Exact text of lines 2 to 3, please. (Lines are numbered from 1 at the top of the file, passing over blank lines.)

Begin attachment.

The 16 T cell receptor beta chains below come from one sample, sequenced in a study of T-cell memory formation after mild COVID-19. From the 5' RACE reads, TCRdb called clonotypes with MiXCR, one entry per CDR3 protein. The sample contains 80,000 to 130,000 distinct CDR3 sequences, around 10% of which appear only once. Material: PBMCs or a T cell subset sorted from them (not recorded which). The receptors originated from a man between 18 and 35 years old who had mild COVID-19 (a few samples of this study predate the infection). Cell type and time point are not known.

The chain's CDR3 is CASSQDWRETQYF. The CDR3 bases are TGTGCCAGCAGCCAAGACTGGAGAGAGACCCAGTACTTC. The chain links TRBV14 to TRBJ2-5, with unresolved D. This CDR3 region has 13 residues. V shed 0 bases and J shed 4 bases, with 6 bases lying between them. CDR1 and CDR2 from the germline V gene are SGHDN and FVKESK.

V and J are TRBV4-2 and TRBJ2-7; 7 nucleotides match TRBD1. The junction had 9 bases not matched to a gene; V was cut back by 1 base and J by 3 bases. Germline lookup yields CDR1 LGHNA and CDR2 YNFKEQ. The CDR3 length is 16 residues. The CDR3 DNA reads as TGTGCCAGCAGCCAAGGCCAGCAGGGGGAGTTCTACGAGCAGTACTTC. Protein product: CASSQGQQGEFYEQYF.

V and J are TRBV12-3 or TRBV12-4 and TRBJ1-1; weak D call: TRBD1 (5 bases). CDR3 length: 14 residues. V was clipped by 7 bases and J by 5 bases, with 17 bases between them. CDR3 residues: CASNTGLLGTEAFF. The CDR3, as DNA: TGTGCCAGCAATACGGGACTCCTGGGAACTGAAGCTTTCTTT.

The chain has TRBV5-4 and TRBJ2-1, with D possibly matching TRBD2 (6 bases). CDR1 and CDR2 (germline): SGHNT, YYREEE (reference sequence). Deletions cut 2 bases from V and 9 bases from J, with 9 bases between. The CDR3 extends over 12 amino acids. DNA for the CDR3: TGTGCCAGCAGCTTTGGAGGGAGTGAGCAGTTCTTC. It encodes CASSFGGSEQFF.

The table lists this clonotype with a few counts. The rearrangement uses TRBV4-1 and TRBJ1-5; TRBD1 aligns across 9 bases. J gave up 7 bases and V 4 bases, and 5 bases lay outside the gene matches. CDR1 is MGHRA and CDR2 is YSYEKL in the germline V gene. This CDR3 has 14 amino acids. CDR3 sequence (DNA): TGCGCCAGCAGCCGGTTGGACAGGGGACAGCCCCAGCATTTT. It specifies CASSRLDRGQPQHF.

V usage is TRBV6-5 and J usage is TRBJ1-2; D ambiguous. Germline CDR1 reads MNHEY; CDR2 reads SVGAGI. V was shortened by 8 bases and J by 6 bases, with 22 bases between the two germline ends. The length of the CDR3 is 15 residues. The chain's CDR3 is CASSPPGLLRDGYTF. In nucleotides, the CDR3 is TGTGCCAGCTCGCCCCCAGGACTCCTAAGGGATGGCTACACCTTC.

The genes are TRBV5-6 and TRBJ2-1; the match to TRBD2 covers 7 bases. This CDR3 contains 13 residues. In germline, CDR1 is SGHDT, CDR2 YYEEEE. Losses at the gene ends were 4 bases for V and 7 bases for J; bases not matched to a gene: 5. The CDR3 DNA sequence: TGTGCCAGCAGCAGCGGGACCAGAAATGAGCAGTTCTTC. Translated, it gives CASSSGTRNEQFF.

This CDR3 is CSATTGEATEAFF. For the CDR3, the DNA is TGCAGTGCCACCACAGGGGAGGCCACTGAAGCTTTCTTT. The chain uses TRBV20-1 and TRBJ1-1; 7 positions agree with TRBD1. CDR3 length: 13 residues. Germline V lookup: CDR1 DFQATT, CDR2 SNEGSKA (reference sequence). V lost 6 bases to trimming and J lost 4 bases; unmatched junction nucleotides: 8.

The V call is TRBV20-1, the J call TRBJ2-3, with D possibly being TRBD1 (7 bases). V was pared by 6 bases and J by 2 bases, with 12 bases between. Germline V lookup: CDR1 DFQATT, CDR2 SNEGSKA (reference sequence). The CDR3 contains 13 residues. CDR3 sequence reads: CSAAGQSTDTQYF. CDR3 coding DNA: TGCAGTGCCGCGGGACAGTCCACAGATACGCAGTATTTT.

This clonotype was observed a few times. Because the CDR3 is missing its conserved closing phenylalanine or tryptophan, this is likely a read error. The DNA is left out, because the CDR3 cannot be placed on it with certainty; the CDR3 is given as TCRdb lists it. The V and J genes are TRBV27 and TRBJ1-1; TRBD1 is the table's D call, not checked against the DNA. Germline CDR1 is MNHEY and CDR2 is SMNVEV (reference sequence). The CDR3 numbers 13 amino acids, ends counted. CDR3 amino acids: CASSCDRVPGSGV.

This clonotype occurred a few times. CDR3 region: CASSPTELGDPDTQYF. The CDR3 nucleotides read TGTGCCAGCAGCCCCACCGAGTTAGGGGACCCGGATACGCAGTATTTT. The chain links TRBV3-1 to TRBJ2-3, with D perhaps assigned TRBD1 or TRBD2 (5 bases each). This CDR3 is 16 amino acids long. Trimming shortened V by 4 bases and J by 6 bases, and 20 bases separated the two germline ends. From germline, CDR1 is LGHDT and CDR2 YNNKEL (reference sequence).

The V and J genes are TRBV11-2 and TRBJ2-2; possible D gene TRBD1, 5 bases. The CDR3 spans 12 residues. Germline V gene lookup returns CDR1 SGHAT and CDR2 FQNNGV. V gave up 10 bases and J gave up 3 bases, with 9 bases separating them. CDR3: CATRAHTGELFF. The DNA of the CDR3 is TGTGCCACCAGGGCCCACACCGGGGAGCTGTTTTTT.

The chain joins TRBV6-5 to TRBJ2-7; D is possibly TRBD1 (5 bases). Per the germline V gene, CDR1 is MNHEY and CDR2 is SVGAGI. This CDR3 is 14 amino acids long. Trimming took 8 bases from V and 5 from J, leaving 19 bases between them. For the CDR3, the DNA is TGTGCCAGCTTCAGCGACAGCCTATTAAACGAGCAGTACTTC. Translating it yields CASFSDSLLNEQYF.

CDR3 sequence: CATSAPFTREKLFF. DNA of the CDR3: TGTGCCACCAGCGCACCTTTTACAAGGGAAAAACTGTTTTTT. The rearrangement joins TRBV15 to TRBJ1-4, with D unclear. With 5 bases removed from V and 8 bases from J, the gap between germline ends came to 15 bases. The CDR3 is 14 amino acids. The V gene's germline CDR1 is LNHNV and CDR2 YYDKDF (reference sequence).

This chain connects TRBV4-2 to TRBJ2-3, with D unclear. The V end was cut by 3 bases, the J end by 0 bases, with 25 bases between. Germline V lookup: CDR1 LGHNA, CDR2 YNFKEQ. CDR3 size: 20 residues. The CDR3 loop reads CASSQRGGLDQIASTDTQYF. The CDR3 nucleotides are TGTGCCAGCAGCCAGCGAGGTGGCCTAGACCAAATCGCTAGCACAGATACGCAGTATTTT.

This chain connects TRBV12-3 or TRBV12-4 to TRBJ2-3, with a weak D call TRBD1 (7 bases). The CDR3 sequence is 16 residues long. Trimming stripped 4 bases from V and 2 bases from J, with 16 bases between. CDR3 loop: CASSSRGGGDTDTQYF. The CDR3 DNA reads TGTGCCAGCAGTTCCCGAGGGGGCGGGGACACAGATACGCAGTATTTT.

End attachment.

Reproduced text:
The chain's CDR3 is CASSQDWRETQYF. The CDR3 bases are TGTGCCAGCAGCCAAGACTGGAGAGAGACCCAGTACTTC. The chain links TRBV14 to TRBJ2-5, with unresolved D. This CDR3 region has 13 residues. V shed 0 bases and J shed 4 bases, with 6 bases lying between them. CDR1 and CDR2 from the germline V gene are SGHDN and FVKESK.

V and J are TRBV4-2 and TRBJ2-7; 7 nucleotides match TRBD1. The junction had 9 bases not matched to a gene; V was cut back by 1 base and J by 3 bases. Germline lookup yields CDR1 LGHNA and CDR2 YNFKEQ. The CDR3 length is 16 residues. The CDR3 DNA reads as TGTGCCAGCAGCCAAGGCCAGCAGGGGGAGTTCTACGAGCAGTACTTC. Protein product: CASSQGQQGEFYEQYF.